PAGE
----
Red Head cheese is just as much a variety of head cheese as it is a variety of blutwurst. There really isn't a solid line that separates the two, but obviously in head cheese the gelatinous and connective tissue component is dominating.
The very first recipe on this blog was for Leberkäse. Shortly afterwards I made Weisswurst. Here is something that in a way is a cross between the two. Kalbskäse is very much like Leberkäse, but it is made with veal and pork just like Weisswurst and it does not use nitrite, so it is not pink.
If there is one type of sausage that divides people, then it is blood sausage. For some it is a delicacy, others feel disgusted by it. It should come as no surprise that I belong to the former group of people. So it is only consequent that I also try to make some proper blutwurst in my sausage kitchen.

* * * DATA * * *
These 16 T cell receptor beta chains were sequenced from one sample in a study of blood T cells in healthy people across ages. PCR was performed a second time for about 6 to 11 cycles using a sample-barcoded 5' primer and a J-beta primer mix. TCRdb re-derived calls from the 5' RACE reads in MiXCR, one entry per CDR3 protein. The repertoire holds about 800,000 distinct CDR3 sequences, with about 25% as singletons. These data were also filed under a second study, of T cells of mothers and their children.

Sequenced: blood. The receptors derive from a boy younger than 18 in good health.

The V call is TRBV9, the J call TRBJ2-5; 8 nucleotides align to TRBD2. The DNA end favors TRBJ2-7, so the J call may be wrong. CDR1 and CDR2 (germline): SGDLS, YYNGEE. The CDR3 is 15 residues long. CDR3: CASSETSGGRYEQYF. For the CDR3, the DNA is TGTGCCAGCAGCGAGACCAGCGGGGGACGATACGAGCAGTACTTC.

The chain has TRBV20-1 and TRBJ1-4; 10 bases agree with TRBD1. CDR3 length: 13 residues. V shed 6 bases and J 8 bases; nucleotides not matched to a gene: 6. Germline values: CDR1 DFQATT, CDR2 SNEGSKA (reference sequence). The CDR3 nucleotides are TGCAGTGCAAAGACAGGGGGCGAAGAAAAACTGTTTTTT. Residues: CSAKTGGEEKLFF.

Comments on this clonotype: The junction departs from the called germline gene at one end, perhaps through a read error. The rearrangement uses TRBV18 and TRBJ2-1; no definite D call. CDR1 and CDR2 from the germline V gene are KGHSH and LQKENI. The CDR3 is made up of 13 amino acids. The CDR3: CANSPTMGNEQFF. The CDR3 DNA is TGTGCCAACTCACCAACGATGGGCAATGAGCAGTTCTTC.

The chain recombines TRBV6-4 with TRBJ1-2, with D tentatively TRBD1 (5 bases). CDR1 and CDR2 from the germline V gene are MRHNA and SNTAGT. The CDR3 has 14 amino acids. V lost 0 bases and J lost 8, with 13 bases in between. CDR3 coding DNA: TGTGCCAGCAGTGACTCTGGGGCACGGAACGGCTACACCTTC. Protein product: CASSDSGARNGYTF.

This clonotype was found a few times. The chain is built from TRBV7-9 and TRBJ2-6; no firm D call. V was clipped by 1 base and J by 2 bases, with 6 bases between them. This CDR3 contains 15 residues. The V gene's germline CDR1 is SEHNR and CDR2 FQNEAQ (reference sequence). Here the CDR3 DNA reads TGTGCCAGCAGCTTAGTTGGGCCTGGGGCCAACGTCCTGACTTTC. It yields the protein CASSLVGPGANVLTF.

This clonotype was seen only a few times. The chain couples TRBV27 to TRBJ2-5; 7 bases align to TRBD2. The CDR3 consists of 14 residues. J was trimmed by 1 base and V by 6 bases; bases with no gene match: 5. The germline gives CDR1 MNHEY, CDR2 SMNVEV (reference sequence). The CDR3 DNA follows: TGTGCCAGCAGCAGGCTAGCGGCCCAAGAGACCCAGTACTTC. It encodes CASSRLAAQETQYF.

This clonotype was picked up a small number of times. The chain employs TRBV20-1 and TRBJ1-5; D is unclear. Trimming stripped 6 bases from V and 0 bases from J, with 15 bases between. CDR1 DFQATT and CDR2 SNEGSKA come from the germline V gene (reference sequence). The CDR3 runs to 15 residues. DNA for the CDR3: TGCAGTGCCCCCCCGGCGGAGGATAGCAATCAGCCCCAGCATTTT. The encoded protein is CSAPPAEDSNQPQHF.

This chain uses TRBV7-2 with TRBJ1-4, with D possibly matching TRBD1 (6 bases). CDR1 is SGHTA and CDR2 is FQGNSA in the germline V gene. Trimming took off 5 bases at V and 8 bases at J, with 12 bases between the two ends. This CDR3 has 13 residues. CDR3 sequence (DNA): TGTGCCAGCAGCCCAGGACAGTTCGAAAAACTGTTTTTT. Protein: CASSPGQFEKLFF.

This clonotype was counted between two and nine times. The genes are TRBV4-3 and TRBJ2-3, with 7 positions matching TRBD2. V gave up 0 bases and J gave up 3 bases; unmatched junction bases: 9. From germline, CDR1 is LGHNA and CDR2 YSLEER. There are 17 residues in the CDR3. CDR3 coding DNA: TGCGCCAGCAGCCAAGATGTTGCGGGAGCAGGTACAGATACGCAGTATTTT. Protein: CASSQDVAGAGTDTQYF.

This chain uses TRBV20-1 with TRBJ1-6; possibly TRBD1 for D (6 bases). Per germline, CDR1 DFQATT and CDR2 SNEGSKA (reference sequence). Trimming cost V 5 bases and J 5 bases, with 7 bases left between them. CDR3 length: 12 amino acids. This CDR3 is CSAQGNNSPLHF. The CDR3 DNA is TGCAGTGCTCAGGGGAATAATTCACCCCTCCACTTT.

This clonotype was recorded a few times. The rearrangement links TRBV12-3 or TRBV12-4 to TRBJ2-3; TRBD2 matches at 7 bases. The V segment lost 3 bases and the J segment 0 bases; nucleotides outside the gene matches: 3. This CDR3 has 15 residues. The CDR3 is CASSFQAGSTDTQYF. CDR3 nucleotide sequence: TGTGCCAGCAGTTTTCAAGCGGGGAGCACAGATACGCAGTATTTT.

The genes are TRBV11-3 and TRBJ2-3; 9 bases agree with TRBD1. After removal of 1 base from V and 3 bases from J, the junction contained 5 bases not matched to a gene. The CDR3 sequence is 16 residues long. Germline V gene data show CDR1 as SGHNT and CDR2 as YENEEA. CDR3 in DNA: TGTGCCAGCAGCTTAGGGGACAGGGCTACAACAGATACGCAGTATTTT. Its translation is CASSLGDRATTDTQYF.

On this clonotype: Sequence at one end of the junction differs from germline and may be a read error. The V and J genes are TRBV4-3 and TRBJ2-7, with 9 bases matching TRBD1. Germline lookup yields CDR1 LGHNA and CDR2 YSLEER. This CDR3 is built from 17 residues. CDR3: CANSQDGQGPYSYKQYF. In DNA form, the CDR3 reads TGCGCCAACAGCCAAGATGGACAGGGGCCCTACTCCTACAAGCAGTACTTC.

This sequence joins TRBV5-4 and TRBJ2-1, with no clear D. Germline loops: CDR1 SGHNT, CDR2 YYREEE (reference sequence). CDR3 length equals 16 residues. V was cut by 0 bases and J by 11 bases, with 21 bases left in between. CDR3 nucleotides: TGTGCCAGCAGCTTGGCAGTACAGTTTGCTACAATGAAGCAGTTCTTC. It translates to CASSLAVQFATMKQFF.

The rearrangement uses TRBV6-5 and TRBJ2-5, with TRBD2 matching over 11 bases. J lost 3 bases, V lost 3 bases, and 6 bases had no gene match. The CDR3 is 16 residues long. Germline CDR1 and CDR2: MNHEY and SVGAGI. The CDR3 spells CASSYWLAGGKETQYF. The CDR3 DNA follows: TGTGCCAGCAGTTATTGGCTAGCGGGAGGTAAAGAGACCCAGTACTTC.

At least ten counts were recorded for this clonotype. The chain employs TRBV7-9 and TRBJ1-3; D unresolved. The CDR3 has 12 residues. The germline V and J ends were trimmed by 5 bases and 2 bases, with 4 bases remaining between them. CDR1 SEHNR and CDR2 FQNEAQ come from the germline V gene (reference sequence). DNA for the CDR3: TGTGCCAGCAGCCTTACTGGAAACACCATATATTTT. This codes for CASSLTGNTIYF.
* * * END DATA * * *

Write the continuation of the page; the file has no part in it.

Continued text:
In Germany there are countless varieties of Leberwurst, two of which I like in particular. For one there is the grey "Hausmacher" style from Palatinate. Being born in Mannheim this may well be called my home sausage. Then I also love the smoked variety in thin rings which is also suitable for air drying. So when I decided to convert my ProQ Frontier water smoker to cold smoking I did not have to think for long what to make as first job.
I haven't used whisky in cooking for a while which is a bit of a shame for a combined food and whisky blogger. Here is a recipe for a condiment that can be served with most kinds of barbecued and roast meat as well as steaks.
In Germany there are quite a few different sausages from various regions that are called Knackwurst, most of which are either related to frankfurters or to mettwurst. But there is one type that is unique. Brunswick has always been famous for its sausages, and this particular Knackwurst is a local specialilty.
A few days ago my new Magimix food processor arrived, and understandably my fingers began to itch. As a first task for the machine I decided on leberkäse because you don't need sausage casings for this.